• An individual in Arkansas is required to file a medical malpractice claim within two years from the date of injury

  • In cases where a foreign object was left in the body, a medical malpractice claim must be filed within one year of the date of discovery

  • For minors, if the injury occurred before the age of nine, the claimant has until the child’s 11th birthday to file a claim

  • For minors, in the instance of delayed discovery, individuals have two years to file after the date of discovery. Once the minor turns 19, however, they are not likely to successfully file a claim

Tail Insurance in Arkansas

Doctors practicing in Arkansas that have a claims-made policy but DON’T have Prior Acts insurance (also known as Nose Coverage) need a tail insurance policy to ensure that they’re protected from malpractice claims when changing jobs. Your exposure period begins with your retroactive date (the first date of employment with your last employer) and ends on the policy cancellation date (your last day seeing patients at that job). If a claim is made after your policy expires, tail malpractice insurance will protect you. Often before you begin a new job, your new employer will want to confirm you have tail coverage from your prior job. To get the best rates on tail insurance in Arkansas, contact a broker before you notify your employer of your resignation.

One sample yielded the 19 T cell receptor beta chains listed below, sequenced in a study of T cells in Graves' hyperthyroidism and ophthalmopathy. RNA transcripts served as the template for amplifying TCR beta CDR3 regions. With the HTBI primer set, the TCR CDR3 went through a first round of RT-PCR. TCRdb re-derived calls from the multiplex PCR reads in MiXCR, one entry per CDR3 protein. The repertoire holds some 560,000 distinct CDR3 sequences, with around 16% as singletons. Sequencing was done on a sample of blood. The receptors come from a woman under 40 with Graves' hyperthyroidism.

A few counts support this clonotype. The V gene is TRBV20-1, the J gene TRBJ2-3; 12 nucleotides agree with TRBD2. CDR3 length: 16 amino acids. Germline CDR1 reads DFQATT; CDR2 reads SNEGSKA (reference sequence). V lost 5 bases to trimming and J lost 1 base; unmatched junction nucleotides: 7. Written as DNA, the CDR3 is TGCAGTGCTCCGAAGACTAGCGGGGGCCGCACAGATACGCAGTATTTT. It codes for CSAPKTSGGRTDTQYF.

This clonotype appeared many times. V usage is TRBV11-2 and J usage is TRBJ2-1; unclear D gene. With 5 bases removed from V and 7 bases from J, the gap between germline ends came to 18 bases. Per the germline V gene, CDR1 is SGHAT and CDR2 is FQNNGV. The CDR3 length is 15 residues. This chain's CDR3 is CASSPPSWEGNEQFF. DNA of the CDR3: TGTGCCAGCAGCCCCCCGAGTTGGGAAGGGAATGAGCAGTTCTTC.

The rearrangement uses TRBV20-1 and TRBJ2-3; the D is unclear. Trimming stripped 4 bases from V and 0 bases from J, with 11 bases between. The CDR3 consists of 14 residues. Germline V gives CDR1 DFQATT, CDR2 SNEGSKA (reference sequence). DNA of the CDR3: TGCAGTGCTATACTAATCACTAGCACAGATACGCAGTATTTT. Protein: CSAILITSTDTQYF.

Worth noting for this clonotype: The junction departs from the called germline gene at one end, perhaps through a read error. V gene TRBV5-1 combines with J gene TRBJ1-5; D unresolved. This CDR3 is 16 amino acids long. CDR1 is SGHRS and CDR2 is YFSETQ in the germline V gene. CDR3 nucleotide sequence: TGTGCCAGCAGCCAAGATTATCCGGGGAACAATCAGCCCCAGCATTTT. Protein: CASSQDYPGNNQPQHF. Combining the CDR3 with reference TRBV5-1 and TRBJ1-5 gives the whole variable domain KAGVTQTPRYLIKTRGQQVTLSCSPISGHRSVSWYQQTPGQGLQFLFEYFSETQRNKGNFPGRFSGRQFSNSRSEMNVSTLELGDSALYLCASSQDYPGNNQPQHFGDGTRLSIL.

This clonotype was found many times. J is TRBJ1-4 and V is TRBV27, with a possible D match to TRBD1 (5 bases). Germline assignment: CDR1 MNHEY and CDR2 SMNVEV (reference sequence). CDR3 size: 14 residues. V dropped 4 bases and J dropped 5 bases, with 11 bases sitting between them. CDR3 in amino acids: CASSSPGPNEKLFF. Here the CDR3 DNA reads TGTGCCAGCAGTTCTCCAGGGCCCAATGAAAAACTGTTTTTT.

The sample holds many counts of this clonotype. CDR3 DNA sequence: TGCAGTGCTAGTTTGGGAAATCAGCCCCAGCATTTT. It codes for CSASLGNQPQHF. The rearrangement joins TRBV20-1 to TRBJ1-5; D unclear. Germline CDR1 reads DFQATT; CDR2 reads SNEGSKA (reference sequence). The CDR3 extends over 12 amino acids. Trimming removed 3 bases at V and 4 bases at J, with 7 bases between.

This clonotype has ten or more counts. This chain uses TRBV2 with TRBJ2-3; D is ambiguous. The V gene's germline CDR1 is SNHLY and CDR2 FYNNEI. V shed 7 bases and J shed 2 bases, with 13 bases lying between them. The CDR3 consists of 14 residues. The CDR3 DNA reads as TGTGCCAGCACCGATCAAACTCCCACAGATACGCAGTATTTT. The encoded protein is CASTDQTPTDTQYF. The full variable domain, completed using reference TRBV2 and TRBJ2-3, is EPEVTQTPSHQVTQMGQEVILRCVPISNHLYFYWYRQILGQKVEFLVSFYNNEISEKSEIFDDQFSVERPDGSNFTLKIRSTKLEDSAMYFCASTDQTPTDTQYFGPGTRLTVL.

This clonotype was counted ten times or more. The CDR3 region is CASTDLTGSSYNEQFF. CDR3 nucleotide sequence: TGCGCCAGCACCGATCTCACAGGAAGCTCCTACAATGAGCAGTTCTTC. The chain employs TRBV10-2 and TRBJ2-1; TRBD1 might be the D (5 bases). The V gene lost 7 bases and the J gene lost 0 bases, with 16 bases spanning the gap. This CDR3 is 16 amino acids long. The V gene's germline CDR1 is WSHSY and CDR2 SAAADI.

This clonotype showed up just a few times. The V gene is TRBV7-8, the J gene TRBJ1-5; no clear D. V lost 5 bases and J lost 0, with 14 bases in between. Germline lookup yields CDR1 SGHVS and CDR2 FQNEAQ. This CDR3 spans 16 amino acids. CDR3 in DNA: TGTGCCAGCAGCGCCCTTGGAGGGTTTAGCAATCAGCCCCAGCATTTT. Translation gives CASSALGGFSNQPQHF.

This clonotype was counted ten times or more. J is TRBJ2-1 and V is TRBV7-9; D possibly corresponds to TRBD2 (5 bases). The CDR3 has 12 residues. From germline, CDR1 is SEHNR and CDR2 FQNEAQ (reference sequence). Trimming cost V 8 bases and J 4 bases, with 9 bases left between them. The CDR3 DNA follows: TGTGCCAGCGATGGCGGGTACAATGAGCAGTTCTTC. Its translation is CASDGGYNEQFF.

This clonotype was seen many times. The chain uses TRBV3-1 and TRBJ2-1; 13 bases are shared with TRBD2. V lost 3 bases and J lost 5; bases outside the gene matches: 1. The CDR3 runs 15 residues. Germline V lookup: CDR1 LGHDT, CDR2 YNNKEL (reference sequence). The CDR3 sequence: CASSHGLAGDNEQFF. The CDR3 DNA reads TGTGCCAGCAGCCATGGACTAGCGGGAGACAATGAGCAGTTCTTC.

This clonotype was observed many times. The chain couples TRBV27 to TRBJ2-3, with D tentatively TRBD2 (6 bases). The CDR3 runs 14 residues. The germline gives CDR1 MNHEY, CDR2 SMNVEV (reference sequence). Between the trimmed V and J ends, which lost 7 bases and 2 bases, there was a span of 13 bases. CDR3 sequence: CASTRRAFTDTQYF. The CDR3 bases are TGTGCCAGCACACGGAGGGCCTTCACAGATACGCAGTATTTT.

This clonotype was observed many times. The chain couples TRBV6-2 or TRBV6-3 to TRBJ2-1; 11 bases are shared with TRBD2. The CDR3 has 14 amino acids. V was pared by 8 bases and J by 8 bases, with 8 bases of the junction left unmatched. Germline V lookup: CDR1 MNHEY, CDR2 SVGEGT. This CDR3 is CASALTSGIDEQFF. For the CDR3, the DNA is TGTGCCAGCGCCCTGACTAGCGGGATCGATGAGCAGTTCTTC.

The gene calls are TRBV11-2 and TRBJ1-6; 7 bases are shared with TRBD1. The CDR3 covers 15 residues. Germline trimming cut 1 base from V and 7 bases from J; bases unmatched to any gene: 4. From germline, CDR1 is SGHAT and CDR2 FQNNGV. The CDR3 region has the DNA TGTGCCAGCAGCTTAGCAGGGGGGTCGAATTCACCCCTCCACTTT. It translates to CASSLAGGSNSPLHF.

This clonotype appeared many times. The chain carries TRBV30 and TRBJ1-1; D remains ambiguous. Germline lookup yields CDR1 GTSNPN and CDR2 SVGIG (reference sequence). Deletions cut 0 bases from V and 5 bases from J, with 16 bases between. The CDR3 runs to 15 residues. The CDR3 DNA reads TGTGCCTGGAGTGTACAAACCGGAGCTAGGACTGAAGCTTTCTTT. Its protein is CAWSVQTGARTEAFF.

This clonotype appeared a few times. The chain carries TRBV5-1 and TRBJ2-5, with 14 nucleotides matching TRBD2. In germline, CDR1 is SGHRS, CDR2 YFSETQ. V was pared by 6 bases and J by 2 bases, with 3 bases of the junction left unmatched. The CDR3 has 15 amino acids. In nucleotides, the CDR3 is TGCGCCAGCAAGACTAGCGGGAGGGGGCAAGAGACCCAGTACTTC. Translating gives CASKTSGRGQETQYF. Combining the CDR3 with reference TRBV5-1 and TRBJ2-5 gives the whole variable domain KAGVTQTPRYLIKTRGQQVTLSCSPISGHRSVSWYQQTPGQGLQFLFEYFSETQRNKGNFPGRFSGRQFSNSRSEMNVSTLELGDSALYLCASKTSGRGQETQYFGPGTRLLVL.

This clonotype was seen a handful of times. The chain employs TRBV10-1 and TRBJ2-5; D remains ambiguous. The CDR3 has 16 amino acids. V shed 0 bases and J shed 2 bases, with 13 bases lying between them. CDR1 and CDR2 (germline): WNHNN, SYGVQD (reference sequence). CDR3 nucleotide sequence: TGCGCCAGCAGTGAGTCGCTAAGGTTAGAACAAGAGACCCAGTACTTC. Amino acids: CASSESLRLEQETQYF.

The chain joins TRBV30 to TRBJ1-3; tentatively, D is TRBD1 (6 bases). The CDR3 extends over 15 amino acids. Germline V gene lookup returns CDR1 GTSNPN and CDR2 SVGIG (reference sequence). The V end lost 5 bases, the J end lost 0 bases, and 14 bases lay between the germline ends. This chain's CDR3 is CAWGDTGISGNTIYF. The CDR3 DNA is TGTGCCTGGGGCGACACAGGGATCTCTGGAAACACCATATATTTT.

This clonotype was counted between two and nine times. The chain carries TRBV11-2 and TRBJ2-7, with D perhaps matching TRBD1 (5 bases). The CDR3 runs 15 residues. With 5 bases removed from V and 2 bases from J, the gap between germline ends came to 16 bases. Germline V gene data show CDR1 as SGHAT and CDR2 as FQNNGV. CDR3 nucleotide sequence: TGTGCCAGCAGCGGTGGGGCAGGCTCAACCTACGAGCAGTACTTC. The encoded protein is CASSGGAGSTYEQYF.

When and why is tail insurance necessary?